Chiang Mai report
Both Jon and Neil travelled to Payap University in Chiang Mai early in May for meetings with colleagues working with SIL/Wycliffe and GBI. The focus was on discovering and exploiting the ways our research might support one another’s work and the outcomes were very encouraging. Our own focus on language learning machines was strongly endorsed and we can already see ways in which this work might be exploited in systems under development by colleagues elsewhere.
The whole area of machine learning and automatic translation technologies is an increasingly important topic for bible translation and our key funders are known to be keen to exploit such technological developments. Ensuring our work is central to this is important to ensure that opportunities are not missed and the widest possible benefits are secured for translators.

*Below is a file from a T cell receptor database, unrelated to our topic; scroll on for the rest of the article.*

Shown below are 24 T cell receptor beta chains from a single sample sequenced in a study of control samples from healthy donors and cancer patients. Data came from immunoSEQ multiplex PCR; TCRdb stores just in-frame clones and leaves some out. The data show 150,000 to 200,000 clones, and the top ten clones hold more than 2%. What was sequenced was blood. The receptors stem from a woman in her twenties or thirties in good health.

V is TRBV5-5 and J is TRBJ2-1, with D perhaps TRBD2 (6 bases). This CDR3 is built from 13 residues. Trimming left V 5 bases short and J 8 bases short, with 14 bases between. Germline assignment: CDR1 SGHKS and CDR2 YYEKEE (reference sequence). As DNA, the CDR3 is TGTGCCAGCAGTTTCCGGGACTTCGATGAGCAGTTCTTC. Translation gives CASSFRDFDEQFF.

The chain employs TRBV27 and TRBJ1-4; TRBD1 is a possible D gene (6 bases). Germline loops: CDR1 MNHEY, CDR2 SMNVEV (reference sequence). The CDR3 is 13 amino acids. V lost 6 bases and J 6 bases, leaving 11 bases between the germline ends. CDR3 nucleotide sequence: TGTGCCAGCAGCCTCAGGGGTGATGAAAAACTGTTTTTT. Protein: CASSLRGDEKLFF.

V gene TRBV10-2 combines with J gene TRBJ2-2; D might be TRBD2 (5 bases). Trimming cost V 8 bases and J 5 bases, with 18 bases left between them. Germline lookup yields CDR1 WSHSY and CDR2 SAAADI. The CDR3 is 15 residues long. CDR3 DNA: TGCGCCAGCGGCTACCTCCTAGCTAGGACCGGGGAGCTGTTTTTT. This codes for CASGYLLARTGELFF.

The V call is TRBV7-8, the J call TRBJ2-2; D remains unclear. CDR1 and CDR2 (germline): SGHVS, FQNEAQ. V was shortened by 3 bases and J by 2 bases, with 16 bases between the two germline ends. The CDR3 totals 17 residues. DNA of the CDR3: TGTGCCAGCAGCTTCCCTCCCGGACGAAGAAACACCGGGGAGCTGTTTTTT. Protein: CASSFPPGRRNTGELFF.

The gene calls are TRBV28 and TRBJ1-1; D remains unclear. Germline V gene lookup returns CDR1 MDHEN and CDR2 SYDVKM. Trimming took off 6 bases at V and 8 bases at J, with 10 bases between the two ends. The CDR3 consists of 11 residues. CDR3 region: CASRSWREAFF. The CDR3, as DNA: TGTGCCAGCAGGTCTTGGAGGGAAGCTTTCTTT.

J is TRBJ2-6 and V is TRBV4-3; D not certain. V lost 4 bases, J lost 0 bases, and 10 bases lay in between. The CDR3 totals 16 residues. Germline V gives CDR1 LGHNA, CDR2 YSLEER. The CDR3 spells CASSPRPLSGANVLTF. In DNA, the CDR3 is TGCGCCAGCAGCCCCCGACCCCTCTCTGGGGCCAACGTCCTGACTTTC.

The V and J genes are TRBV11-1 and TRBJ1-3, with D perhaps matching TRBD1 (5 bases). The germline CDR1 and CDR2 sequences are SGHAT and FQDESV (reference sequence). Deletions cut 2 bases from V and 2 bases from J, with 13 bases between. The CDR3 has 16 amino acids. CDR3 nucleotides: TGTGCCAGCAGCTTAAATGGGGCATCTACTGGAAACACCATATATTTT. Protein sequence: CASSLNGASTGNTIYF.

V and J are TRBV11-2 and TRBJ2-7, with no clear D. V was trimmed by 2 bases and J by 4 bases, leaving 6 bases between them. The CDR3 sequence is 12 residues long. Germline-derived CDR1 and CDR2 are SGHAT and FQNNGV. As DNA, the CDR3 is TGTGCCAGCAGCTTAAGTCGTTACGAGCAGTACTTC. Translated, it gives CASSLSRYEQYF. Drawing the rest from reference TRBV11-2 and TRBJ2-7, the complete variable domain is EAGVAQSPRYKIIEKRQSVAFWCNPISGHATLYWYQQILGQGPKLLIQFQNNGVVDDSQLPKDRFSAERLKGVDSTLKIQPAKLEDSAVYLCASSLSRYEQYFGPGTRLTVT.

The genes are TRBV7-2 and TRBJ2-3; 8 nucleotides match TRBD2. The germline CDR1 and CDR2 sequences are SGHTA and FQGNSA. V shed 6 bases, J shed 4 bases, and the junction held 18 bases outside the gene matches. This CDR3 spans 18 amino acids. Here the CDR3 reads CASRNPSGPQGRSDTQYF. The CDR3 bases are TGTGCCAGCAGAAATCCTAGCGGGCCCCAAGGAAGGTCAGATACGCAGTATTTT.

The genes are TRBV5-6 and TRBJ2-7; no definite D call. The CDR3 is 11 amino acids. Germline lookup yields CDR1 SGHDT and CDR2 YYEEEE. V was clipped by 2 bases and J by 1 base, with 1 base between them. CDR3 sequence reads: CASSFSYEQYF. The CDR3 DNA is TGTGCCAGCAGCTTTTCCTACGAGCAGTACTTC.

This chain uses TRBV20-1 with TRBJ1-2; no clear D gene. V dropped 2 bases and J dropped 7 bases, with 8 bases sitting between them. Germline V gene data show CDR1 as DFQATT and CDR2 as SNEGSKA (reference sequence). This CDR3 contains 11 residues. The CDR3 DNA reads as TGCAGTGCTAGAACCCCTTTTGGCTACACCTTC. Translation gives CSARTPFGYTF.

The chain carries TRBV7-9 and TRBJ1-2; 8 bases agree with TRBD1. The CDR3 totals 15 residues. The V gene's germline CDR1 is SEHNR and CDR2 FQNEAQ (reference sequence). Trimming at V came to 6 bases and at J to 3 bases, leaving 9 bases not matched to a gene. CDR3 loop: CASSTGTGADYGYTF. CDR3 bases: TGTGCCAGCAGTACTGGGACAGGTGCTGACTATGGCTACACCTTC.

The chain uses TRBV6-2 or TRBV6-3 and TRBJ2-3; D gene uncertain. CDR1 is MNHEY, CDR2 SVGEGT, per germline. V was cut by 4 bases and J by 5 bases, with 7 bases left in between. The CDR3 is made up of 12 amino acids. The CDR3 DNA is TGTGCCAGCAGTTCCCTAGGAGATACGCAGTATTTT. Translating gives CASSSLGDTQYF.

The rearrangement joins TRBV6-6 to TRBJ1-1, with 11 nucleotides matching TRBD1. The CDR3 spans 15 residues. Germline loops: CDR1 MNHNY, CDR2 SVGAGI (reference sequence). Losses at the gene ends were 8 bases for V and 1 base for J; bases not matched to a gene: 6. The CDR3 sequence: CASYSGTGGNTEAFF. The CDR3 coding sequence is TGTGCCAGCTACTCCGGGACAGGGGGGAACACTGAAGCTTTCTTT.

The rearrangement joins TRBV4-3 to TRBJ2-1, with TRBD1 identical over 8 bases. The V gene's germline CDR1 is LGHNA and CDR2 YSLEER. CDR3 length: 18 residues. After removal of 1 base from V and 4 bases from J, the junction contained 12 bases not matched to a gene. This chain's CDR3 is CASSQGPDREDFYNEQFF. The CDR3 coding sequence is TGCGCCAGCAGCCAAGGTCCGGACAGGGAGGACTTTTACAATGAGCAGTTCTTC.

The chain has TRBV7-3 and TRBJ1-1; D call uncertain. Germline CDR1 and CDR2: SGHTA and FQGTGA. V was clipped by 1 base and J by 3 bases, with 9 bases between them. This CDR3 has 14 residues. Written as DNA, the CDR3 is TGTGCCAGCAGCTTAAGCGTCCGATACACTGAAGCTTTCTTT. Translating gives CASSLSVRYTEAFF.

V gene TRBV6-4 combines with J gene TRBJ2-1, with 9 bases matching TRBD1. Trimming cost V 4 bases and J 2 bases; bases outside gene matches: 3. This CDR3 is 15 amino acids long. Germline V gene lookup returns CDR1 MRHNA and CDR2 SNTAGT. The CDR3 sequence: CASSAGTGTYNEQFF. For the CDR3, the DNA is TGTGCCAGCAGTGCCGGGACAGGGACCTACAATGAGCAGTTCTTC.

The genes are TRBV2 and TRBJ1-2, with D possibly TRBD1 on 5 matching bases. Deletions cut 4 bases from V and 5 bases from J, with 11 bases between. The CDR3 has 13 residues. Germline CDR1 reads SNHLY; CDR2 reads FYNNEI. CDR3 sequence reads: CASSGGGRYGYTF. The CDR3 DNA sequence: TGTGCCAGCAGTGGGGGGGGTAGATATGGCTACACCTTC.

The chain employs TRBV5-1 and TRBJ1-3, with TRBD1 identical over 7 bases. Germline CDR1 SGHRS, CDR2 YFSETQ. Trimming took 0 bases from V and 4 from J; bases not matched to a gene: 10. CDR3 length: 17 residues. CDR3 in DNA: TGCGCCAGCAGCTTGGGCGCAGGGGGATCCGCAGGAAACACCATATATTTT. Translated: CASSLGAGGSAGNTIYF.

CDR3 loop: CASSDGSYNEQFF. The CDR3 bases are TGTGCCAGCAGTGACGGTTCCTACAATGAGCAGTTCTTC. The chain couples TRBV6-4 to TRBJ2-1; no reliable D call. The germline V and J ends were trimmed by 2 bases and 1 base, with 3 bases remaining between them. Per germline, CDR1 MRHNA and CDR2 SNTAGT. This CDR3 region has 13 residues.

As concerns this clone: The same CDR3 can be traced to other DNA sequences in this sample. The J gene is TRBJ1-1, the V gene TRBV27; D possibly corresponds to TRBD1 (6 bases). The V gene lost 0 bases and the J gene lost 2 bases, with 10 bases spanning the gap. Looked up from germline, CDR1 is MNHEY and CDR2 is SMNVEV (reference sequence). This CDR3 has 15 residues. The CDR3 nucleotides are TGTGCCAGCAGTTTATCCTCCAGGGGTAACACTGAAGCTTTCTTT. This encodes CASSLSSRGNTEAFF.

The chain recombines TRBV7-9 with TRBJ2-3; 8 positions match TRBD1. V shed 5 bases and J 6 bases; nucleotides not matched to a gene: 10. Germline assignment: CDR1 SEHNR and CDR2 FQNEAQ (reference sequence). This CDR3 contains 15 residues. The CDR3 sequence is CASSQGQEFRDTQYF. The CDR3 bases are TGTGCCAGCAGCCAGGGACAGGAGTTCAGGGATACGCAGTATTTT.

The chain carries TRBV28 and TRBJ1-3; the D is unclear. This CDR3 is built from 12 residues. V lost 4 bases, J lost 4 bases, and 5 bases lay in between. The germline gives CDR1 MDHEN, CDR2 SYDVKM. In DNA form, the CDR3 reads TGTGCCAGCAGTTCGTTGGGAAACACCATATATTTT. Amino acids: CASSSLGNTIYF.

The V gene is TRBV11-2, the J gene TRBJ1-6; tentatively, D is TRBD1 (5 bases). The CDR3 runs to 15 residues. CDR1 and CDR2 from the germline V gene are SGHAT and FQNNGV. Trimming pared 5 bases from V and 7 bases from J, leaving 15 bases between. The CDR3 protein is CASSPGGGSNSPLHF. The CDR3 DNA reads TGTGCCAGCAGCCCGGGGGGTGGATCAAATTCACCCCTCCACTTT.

Soon after our return from Chiang Mai we received an invitation to contribute to an important discussion with ETEN, our major funders, at the American Bible Society HQ in Philadelphia PA in July. This meeting will bring together the Chiang Mai participants with a wider group from other organisations working in the same field in discussion with funders. This is an important meeting for us. The work we do is primary research in a highly complex, technical field. Building confidence and understanding with funders is key to the long term outcomes towards which we are working. Jon travels out to PA on 10th July
for this meeting.
The response to our request for help with the costs of attending the DeepLo conference on MAT for low-resource languages in Melbourne was strong and Jon travels on from PA to Australia (via LHR) on 13-16th July
to attend ACL 2018 and DeepLo from 16-19th July
. Thank you to all those who responded so generously. We are hopeful that we shall not only have the opportunity to present our work in this key research forum but there will also be opportunity to learn more about other initiatives in support of low-resource languages from amongst the wider research community.
This is a punishing schedule but these two events will be key for the project in terms both of wider support and future research directions.